The horrific nature of looting one of the poorest schools in the world.
LIBERIA, WEST AFRICA.
In July 2015, US based organization A New Dimension of Hope (NDHope) finally completed what would be their greatest and most complicated achievement to date, the construction of an elementary school in one of Africa’s forgotten wastelands, rural Liberia. The school was the first of its kind, a five classroom, brick and mortar, logistical masterpiece towering above the cloth and thatch shelters surrounding it in the village of Troyah Town, Liberia.
At the time of the school’s construction, it was hailed as a beacon of hope for the Ebola-torn territory. Prominent political figures attended the grand opening ceremony, including 2011 Nobel Peace Prize Laureate, Leymah Gbowee. I was also in attendance that day as a board member of NDHope and a representative of the Los Angeles community. I gave a short introductory speech, and presented the school with its first book, Oh! The Places You’ll Go! by Dr. Seuss. I read my favorite Dr. Seuss passage,
“When things start to happen, don’t worry, don’t stew, you just go right along, you’ll start happening too.”
“All I remember is the joy and celebration in the community during the dedication ceremony. Mothers expressed joy and relief that their kids would no longer walk long distances to get an education, as the closest school was about an hour away by foot.” Leymah Gbowee said in a statement on Facebook Tuesday morning.
Spirits were high that day, and rightfully so, given the lurid state of affairs we had gone through for the past three years. The NDHope team had to postpone the construction of the school in 2012, delay the opening of the school in 2013 because of the Ebola virus, and raise the money to open the school, and keep it open in 2015. It was a tedious, unromantic, and brutal experience fraught with paperwork, media crusades, and the deaths of thousands of Ebola-stricken Liberians, but on July 21, 2015, they finally did it. And on May 28, 2016, it was taken away from them.
Trying to get answers from the political apparatus that is the Liberian government is like trying to get advice from Rick Blaine on how to leave Morocco, “Yes, well, everybody in Casablanca has problems. Yours may work out.” It is unlikely even the villagers of Troyah Town know why their own community was reduced to ruins. What we know is that the school and village, a couple miles from the University of Liberia, Fendell Campus, was on what was considered university property by the Liberian government. We also know that no building projects on the land were planned, planned on being planned, or planned on being planned on being planned. In other words, the only people that really needed this land were the people living on it.
The principle of the school said in a statement on June 3, 2016, “It was looted. They took all the doors, zinc, documents and everything.” He explained that officials raided his office and made away with books and other reading and learning materials for the school. After that, shelters were destroyed, villagers displaced, and the walls of the school demolished into rubble. Little is known about the current whereabouts of the students and villagers in Troyah Town, but considering the rainy season and the lack of adequate shelter, many may be dead or deathly ill by the weekend. The ages of the students range from four years old to sixteen, and many of the villagers are pregnant or raising infants.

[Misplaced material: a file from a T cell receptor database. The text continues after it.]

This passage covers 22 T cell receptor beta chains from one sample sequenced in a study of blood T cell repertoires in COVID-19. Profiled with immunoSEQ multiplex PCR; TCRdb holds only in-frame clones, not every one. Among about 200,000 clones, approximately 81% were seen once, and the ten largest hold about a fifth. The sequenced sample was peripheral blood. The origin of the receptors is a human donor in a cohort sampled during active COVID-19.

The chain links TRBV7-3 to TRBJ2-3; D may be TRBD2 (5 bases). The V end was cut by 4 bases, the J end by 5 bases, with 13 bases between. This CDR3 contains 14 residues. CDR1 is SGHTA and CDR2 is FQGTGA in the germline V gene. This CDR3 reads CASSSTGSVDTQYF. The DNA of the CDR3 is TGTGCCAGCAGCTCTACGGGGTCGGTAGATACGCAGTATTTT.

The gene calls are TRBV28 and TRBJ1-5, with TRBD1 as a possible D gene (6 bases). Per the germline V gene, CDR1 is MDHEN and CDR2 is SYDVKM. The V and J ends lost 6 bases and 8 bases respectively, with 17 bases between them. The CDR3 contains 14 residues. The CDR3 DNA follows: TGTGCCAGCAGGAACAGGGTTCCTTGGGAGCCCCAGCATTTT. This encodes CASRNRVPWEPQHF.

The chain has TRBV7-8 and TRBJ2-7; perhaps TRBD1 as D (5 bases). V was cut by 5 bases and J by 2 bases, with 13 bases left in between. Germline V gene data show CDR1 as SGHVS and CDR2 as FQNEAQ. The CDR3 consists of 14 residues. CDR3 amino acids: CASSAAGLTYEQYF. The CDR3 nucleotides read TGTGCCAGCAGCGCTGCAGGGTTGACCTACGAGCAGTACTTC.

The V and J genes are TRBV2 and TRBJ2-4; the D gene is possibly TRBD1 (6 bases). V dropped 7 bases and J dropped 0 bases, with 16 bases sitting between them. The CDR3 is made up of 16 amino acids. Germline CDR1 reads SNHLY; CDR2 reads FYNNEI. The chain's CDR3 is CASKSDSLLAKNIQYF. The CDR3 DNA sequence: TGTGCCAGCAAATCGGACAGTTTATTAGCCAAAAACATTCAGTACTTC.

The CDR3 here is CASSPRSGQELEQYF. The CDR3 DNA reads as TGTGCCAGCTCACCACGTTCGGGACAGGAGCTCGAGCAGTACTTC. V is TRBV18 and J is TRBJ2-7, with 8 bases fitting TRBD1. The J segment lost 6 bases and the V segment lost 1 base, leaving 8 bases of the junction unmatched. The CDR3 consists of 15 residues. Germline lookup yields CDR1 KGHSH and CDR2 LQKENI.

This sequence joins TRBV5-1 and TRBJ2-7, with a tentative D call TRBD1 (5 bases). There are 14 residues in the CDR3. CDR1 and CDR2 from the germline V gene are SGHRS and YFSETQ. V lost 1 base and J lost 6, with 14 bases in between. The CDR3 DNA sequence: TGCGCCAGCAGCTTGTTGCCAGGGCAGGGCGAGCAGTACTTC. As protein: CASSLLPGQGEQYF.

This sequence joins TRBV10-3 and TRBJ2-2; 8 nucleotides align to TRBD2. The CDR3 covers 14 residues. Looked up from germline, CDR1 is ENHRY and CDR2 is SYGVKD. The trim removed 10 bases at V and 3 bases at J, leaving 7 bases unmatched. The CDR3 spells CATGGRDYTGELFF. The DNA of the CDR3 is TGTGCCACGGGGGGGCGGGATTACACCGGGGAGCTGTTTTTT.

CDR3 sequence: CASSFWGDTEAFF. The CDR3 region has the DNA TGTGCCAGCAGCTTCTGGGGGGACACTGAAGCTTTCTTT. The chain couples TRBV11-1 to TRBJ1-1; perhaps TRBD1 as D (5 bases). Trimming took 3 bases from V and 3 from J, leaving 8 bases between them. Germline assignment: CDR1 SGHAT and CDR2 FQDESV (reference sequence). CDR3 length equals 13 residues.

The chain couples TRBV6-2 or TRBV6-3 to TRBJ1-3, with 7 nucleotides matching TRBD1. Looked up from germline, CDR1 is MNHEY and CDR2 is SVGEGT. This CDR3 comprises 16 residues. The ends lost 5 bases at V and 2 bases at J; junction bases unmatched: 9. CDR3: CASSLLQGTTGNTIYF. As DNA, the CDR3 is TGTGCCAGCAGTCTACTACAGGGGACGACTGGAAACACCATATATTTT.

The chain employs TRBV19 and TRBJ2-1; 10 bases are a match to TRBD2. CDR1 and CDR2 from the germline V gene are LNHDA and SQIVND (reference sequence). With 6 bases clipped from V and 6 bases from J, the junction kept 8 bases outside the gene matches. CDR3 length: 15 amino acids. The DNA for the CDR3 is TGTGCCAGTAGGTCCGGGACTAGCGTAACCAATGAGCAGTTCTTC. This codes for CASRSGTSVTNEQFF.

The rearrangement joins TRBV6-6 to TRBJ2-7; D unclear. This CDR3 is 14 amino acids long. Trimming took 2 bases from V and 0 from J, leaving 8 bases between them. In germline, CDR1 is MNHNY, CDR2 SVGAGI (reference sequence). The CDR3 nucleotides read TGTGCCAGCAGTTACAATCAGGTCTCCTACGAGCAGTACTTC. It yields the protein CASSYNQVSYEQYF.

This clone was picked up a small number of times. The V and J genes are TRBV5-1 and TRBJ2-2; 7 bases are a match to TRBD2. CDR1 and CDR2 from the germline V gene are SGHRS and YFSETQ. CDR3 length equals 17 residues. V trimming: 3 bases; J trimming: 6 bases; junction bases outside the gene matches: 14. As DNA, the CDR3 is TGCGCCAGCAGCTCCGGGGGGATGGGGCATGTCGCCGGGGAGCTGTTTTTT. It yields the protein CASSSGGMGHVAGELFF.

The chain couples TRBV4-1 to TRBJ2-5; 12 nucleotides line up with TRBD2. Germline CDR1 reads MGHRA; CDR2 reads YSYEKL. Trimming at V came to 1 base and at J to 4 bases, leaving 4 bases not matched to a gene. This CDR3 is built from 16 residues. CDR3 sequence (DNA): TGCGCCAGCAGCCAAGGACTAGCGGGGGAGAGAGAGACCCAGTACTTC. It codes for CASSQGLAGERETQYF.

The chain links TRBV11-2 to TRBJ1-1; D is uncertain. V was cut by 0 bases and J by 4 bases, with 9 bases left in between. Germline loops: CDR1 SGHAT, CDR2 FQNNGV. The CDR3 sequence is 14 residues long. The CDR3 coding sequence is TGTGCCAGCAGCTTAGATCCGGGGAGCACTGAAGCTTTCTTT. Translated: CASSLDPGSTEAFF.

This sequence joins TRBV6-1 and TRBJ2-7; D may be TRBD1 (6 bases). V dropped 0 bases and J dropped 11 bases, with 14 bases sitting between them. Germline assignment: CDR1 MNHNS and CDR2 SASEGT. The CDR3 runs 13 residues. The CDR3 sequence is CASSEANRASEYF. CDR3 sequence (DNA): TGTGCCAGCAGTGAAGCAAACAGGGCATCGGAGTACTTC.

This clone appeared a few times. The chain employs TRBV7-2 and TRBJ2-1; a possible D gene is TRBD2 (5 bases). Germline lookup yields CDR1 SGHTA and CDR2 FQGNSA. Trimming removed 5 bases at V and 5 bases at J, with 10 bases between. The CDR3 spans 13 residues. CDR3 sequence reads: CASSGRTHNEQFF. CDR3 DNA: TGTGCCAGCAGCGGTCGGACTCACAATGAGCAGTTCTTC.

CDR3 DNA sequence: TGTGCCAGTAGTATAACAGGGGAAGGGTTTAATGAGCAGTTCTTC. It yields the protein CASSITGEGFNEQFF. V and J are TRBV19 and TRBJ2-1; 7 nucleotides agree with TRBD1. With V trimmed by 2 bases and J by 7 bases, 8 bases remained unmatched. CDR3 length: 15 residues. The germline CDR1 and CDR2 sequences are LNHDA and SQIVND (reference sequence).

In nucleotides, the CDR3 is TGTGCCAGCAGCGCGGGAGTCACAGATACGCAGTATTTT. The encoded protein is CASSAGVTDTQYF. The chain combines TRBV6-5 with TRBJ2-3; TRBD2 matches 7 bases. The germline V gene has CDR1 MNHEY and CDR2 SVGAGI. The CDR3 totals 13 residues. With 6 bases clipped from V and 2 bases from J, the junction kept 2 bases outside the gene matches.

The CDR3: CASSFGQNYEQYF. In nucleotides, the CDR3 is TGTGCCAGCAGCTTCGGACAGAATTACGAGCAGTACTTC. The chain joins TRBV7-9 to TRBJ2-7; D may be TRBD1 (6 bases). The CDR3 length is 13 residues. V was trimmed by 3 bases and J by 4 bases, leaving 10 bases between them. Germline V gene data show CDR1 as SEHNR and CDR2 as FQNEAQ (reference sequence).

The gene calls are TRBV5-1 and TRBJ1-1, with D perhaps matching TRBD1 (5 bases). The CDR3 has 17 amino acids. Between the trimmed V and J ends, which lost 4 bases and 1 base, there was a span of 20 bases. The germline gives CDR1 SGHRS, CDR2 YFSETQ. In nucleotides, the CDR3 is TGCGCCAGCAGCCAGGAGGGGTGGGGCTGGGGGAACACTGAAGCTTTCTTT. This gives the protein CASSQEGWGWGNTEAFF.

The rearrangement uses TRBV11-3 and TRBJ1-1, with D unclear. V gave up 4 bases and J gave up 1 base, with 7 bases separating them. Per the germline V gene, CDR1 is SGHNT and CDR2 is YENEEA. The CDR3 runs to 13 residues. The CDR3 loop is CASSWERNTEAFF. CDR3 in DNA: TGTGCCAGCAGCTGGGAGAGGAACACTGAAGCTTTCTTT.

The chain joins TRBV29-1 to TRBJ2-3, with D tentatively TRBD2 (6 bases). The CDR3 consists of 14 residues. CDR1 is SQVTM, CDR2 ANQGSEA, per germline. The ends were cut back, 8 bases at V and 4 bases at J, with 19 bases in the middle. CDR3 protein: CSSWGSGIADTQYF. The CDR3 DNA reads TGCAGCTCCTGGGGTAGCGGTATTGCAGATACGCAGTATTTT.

“You destroyed a free school built for the world’s poorest children?” Rosana Schaack asked the Liberian government on Monday, “This doesn’t make sense! This is a human rights issue!” Schaack is the Executive Director of Touching Humanity in Need of Kindness (THINK). She attended the grand opening of the school and recently toured the demolished facility. “There is nothing left of their school or their homes,” she adds.
“Who would give such instruction? What are these poor people and their children going to do? I am just so sad…Lord save Liberia!” Gbowee added in another Facebook post. One must question the political motives of a university or government so blinded by their own ignorance that they would allow for the destruction of one of the few things able to help them see. Solid infrastructure, shelter, and a self sustaining educational system was put in place in an already decimated region of otherwise unusable land and, instead of bringing hope to the government and university staff, it only added to the decimation. I say this now to the ignorant and corrupt government of Liberia, when a flower sprouts petals and starts to grow in a jar of battery acid, let it grow. You may not like it, or think it is pretty; you may not understand why it is there, but please, just let it grow.
When I placed Oh! The Places You’ll Go! on the shelf of a newly constructed school in Troyah Town, I read my favorite passage, and I told the children that it wasn’t the labor of humans who built their school, it wasn’t the bricks or the hammers and nails that made it happen, …it was hope. It was the idea of a better life. Hope is what turned a two-acre plot of land in West Africa into a thriving school less than one week away from its first kindergarten graduation. Hope is why projects like this can persist and live on.
And I say to them now, wherever they are, the labor of humans cannot destroy hope, torn down bricks and hammers and nails cannot tear down the idea of a better life. Hope will continue to exist despite the evil and injustice in the world. And I have hope that you can keep it alive.
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Photo credit: Getty Images